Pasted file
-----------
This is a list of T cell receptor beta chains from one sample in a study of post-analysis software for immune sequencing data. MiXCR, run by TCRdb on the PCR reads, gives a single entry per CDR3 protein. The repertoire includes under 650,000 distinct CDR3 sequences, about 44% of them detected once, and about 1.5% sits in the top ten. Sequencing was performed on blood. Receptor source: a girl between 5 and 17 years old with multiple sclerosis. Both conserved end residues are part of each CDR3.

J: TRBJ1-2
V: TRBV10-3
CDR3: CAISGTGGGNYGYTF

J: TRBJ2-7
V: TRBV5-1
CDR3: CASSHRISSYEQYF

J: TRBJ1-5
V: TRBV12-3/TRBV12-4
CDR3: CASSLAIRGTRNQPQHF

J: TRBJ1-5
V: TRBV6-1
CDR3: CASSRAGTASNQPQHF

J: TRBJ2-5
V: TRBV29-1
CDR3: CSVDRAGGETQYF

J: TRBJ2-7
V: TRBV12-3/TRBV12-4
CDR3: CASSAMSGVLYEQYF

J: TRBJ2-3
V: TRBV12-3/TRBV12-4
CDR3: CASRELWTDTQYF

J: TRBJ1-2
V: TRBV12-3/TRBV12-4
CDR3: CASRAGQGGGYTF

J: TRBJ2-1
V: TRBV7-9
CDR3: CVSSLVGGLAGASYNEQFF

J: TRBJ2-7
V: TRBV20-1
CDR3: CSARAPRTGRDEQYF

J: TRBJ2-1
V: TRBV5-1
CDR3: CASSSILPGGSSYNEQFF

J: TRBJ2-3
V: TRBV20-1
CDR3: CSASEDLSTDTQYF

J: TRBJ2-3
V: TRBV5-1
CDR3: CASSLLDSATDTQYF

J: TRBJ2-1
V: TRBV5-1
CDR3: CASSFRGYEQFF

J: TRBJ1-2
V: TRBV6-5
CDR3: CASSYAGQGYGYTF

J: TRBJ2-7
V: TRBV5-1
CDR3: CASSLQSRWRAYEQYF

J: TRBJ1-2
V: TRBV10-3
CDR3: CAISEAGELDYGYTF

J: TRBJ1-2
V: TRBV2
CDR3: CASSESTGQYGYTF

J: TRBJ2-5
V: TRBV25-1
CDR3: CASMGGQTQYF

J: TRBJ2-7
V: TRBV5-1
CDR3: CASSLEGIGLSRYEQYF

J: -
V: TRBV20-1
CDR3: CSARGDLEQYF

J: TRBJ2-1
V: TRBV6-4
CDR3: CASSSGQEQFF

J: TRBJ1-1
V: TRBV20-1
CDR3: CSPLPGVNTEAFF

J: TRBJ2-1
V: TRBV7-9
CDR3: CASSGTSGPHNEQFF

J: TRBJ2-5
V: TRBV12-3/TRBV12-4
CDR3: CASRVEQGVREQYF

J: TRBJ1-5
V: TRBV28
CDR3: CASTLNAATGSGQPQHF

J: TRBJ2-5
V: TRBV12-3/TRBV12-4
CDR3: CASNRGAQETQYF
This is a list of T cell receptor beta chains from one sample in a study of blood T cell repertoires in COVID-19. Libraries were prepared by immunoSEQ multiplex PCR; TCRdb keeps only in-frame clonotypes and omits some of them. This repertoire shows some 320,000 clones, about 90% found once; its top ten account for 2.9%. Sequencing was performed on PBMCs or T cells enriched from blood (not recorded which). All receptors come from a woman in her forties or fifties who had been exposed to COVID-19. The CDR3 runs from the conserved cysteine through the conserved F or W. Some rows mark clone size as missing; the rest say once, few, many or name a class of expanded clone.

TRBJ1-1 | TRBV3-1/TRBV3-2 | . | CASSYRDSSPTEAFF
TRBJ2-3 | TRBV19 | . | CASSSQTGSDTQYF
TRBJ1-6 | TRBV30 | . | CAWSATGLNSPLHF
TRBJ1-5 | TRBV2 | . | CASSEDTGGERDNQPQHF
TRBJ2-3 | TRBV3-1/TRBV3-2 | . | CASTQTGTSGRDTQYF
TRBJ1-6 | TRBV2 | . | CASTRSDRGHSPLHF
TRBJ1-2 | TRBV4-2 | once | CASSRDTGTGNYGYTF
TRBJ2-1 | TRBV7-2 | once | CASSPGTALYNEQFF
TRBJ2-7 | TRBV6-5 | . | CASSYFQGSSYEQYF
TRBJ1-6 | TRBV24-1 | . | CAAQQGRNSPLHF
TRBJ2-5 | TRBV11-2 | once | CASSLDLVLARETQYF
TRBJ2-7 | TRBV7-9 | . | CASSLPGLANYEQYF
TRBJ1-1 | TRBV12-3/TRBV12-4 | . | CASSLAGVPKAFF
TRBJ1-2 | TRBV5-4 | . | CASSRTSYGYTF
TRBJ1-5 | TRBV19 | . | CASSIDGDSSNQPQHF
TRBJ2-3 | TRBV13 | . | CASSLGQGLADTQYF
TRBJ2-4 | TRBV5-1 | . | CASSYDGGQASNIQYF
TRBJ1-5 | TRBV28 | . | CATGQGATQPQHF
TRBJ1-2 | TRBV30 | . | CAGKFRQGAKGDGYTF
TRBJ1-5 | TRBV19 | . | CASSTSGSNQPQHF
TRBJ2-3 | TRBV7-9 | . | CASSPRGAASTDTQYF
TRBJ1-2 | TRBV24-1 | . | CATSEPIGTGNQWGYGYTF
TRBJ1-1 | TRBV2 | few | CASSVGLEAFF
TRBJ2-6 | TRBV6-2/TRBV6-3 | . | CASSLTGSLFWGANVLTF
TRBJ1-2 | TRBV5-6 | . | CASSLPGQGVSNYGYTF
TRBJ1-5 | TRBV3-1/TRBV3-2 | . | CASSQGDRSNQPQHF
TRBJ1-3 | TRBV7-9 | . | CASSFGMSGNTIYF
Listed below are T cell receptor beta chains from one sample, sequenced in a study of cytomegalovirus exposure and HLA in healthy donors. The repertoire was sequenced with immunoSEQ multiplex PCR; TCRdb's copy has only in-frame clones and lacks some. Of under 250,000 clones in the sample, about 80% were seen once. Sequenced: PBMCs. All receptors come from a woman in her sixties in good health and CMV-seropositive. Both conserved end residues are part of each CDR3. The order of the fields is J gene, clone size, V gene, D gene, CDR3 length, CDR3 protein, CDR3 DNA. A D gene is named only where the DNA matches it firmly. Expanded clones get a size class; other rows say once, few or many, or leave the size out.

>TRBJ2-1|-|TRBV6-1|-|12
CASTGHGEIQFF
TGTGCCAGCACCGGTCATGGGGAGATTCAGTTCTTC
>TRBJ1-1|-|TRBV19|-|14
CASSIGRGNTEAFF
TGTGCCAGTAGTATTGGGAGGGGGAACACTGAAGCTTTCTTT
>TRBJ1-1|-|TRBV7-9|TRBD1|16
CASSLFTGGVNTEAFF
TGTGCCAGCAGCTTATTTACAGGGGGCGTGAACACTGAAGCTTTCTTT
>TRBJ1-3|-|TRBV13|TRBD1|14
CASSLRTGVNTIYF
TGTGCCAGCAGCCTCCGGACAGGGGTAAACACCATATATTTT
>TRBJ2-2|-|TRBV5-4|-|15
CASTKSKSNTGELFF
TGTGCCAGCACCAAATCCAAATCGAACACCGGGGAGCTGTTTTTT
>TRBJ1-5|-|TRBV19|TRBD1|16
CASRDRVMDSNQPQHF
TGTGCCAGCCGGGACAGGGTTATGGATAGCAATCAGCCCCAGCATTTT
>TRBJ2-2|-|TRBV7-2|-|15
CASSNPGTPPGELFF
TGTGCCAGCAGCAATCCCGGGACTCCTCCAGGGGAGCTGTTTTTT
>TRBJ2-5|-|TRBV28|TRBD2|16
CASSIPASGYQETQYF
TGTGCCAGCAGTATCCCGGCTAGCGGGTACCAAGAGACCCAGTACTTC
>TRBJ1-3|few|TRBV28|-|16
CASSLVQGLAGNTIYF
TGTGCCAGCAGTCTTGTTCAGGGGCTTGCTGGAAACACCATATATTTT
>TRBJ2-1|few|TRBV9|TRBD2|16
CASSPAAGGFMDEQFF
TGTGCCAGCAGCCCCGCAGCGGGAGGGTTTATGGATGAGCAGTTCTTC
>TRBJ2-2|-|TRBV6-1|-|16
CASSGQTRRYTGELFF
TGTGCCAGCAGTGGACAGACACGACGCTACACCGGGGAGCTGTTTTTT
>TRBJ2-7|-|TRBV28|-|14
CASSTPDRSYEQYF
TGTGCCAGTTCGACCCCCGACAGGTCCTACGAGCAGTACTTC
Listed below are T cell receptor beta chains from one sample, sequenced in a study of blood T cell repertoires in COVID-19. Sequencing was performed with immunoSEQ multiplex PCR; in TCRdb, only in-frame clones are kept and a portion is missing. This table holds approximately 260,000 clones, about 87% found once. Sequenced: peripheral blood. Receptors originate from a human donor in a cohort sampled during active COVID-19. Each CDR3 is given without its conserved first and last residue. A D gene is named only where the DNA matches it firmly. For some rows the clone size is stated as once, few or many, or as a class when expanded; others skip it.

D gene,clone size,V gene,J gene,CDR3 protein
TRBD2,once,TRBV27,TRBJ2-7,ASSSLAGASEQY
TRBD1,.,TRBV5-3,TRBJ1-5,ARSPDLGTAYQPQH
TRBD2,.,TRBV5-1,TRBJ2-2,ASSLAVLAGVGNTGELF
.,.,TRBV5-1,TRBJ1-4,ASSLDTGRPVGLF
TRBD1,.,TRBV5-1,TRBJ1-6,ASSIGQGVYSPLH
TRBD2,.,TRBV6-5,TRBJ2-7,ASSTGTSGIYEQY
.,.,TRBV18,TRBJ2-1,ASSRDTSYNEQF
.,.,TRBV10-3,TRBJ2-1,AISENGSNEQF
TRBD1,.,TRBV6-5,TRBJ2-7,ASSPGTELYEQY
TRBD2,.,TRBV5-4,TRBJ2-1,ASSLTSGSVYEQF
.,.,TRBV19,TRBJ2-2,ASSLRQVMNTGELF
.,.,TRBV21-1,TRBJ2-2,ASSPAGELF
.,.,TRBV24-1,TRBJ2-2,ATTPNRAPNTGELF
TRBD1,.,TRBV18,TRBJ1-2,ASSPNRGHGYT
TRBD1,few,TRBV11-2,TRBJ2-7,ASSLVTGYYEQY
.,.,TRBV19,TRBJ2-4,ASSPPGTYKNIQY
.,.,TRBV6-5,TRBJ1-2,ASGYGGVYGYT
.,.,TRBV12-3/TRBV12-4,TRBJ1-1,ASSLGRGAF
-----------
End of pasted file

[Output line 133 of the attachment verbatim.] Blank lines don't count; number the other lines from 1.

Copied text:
>TRBJ2-5|-|TRBV28|TRBD2|16